Sunday, March 23, 2014

Rules - Schmules - Recognizing Problems by Ginger Simpson

Every publisher has their own rules, and remembering which applies where is harder than writing a book.  After releasing over a dozen novels, novellas and stories, I've decided there is no way you can adhere to every guideline.  One must pick and choose what makes sense for your writing style.  For example, one house strictly forbid the use of 'ly' words.  I try to avoid using many of them, but sometimes you need to use one to modify your verb and make it stronger when you can't find one that exemplifies your meaning.  Another house disapproved of "ing" words.  Well, I' prefer them over using constant "he/she" beginnings and ending up with a manuscript that reads like Dick and Jane, the book that taught reading.  I hate 'stilted' writing, and when you follow every rule you think you know, that's exactly what you end up with.

So, I'm listing here, the rules I absolutely try to follow because they make the most sense to me.

1  RUE = Resist the Urge to Explain.  If you tell the reader something in the first paragraph, there is no reason to repeat it again.  Reader's are smart and can figure out things if you've written good descriptions.  Example:  He clapped the baseball against his glove several times, then spit on the mound.  Cocking his arm, he zeroed in on the 'strike' zone and prepared to throw.  "Prepared to throw" is not needed.  You've already shown the reader he has cocked his arm and aimed...I doubt anyone will think he's going to knit a sweater.  *lol*  Adhering to the RUE rule also keeps you from being redundant.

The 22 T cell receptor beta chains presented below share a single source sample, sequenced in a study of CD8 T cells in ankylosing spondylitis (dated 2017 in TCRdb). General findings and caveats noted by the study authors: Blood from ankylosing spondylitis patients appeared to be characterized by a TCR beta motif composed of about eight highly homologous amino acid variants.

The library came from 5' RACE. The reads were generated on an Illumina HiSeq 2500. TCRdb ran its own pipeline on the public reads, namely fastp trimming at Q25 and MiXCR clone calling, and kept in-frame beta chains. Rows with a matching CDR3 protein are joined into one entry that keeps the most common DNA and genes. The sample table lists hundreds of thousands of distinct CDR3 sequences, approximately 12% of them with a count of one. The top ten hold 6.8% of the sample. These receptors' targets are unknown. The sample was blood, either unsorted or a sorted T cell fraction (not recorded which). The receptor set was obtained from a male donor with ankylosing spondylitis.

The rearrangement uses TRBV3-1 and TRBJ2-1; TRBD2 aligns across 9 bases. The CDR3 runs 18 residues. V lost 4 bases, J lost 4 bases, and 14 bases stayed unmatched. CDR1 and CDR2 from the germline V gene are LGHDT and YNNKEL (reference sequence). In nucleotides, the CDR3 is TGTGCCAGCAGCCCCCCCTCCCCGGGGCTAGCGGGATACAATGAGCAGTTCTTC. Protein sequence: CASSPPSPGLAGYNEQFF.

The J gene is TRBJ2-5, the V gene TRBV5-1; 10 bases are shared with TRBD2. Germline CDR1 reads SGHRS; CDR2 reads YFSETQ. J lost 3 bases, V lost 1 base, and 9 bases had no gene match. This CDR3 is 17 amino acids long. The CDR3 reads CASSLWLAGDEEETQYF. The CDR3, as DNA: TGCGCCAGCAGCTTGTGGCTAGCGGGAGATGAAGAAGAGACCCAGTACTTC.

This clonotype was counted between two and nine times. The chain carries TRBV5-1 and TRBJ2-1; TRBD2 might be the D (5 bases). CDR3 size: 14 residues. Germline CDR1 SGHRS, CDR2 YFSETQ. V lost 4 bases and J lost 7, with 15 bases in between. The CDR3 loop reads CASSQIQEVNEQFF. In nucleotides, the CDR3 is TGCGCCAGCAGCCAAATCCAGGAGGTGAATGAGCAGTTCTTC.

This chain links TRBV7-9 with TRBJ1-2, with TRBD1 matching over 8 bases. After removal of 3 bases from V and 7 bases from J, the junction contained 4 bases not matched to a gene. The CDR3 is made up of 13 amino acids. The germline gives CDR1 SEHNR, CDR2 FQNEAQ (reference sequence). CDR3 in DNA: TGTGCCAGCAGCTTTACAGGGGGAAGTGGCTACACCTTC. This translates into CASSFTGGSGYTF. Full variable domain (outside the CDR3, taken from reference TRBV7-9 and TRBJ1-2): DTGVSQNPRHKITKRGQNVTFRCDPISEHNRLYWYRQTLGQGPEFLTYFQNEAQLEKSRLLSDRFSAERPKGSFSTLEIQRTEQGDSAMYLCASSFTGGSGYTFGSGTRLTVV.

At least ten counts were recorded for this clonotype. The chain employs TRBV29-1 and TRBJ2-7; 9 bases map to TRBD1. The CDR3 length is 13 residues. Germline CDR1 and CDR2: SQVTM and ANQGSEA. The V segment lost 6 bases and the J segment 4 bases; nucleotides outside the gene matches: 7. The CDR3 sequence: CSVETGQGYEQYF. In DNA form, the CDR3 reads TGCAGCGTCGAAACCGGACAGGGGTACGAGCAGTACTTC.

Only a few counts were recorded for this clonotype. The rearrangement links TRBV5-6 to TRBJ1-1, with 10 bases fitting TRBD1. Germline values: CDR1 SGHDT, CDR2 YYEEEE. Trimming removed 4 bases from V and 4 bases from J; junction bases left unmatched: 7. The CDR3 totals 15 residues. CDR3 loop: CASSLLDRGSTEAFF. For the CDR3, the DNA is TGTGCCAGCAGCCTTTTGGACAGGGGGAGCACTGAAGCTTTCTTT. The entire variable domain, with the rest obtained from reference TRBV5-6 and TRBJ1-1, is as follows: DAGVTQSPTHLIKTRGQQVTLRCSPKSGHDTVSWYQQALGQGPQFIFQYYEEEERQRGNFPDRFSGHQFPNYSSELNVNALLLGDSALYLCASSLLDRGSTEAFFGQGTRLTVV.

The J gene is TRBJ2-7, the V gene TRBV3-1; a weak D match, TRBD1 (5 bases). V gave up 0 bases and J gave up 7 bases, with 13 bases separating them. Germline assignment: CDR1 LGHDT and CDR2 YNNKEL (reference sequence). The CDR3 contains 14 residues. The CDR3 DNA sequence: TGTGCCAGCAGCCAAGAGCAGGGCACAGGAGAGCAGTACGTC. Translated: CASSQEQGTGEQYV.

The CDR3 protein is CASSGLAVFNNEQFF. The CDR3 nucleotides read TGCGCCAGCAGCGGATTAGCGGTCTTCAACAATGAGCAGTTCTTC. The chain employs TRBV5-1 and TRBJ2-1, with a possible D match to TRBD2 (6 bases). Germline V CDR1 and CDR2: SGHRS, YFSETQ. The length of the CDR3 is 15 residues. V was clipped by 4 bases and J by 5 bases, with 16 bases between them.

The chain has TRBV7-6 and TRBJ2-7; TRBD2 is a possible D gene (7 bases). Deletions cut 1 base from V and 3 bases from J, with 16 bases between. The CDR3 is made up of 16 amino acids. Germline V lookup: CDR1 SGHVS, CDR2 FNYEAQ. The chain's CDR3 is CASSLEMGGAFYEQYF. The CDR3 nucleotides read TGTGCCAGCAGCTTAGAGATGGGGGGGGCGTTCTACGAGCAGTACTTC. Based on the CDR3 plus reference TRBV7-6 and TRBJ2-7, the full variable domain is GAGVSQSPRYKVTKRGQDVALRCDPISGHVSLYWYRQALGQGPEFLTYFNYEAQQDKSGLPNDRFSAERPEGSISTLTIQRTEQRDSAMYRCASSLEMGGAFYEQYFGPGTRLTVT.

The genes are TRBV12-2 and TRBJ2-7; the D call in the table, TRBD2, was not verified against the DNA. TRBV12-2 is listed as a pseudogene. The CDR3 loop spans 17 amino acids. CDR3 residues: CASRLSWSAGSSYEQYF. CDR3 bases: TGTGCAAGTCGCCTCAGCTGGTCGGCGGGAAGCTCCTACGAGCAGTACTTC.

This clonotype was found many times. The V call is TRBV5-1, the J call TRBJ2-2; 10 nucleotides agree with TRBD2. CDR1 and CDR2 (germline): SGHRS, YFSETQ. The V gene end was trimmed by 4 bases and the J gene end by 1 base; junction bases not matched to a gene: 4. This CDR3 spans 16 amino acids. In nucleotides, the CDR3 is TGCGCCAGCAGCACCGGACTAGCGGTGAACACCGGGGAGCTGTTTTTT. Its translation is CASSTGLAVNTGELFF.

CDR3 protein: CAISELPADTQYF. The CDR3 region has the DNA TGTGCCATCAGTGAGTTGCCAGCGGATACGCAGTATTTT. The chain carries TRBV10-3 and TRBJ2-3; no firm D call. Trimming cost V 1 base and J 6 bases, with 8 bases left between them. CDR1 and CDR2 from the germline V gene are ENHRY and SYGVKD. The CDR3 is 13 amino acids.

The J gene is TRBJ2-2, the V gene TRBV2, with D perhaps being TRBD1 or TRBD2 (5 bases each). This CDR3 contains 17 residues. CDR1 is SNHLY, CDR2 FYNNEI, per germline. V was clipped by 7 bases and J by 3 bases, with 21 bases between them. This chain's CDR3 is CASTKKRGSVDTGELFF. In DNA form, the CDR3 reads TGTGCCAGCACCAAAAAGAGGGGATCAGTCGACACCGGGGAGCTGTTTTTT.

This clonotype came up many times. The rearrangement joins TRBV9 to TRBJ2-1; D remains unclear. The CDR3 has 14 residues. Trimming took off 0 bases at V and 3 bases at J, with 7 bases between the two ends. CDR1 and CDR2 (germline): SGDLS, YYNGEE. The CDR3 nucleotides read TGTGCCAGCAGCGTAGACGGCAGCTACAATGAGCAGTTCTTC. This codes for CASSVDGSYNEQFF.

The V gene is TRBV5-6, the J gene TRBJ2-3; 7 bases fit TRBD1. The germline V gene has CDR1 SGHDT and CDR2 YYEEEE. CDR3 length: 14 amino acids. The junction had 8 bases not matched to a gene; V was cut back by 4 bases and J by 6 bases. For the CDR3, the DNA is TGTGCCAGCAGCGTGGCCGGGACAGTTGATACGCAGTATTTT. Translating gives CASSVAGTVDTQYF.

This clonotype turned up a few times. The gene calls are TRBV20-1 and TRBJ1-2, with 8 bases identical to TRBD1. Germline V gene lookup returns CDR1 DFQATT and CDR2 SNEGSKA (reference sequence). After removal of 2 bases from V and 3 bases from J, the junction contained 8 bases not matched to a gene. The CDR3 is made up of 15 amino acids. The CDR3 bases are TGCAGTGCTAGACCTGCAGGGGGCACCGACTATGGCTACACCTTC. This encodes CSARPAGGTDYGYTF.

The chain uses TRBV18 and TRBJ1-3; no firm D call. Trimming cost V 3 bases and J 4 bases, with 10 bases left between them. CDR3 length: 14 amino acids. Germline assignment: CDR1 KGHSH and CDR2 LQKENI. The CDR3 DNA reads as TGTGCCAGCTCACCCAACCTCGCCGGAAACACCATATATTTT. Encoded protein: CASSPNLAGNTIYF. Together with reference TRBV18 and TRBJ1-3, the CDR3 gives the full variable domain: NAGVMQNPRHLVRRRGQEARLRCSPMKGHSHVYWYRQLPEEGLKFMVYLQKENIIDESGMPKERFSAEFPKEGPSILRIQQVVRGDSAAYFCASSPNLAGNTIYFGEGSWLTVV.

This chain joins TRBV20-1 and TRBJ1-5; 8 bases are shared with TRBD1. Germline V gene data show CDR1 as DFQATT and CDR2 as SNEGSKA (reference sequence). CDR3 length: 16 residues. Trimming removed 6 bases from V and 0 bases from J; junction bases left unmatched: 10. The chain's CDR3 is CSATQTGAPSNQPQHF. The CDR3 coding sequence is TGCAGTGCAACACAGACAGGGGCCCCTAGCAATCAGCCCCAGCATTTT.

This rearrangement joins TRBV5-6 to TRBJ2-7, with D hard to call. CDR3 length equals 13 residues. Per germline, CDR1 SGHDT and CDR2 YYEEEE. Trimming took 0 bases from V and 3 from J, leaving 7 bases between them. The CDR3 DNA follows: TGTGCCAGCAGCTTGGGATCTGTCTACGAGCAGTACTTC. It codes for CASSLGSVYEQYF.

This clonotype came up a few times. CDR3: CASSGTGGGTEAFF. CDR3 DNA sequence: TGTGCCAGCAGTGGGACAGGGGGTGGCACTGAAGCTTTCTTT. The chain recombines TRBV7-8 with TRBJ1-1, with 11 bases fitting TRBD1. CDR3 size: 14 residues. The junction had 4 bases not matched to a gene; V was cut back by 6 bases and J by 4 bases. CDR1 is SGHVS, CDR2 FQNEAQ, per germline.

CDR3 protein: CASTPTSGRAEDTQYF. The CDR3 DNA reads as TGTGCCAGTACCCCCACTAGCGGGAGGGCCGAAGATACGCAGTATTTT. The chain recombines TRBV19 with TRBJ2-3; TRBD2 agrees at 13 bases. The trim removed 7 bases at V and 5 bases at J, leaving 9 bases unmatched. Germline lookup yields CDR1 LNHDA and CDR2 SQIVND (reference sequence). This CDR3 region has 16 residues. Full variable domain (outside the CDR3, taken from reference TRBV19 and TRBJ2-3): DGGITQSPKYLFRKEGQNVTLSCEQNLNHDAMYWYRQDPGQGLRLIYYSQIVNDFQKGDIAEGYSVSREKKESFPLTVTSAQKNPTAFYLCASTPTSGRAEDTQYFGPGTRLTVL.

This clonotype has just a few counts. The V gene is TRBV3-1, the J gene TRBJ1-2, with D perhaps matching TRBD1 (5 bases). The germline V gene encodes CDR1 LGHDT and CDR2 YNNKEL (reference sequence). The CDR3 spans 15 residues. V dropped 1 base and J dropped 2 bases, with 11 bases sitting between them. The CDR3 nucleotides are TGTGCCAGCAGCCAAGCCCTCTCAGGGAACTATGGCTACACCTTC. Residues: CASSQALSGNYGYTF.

2.  Useless beginnings.  What pray tell, you ask, are they?  POV is extremely important in writing.  The reader needs to know who is talking, thinking, seeing, hearing, etc., and if you are expert at POV, then there is no need to say things like "She watched him," "He felt" or words that also apply to the RUE rule.  Start your sentences with what actually is happening and don't narrate for the reader when they don't need it.

3.  SHOW versus TELL.  This is one of the most important rules in writing.  Utilizing your best showing techniques differentiates between telling a story and writing a novel.  Showing moves the reader into the story, puts them in the character's shoes and lets them experience all the sights, smells, sounds, and most importantly emotions.  Which would you think is better?  
1.  Her stomach felt upset. (hint: telling)
2.  Her stomach churned.  She swallowed the taste of bitter bile. (hint: showing)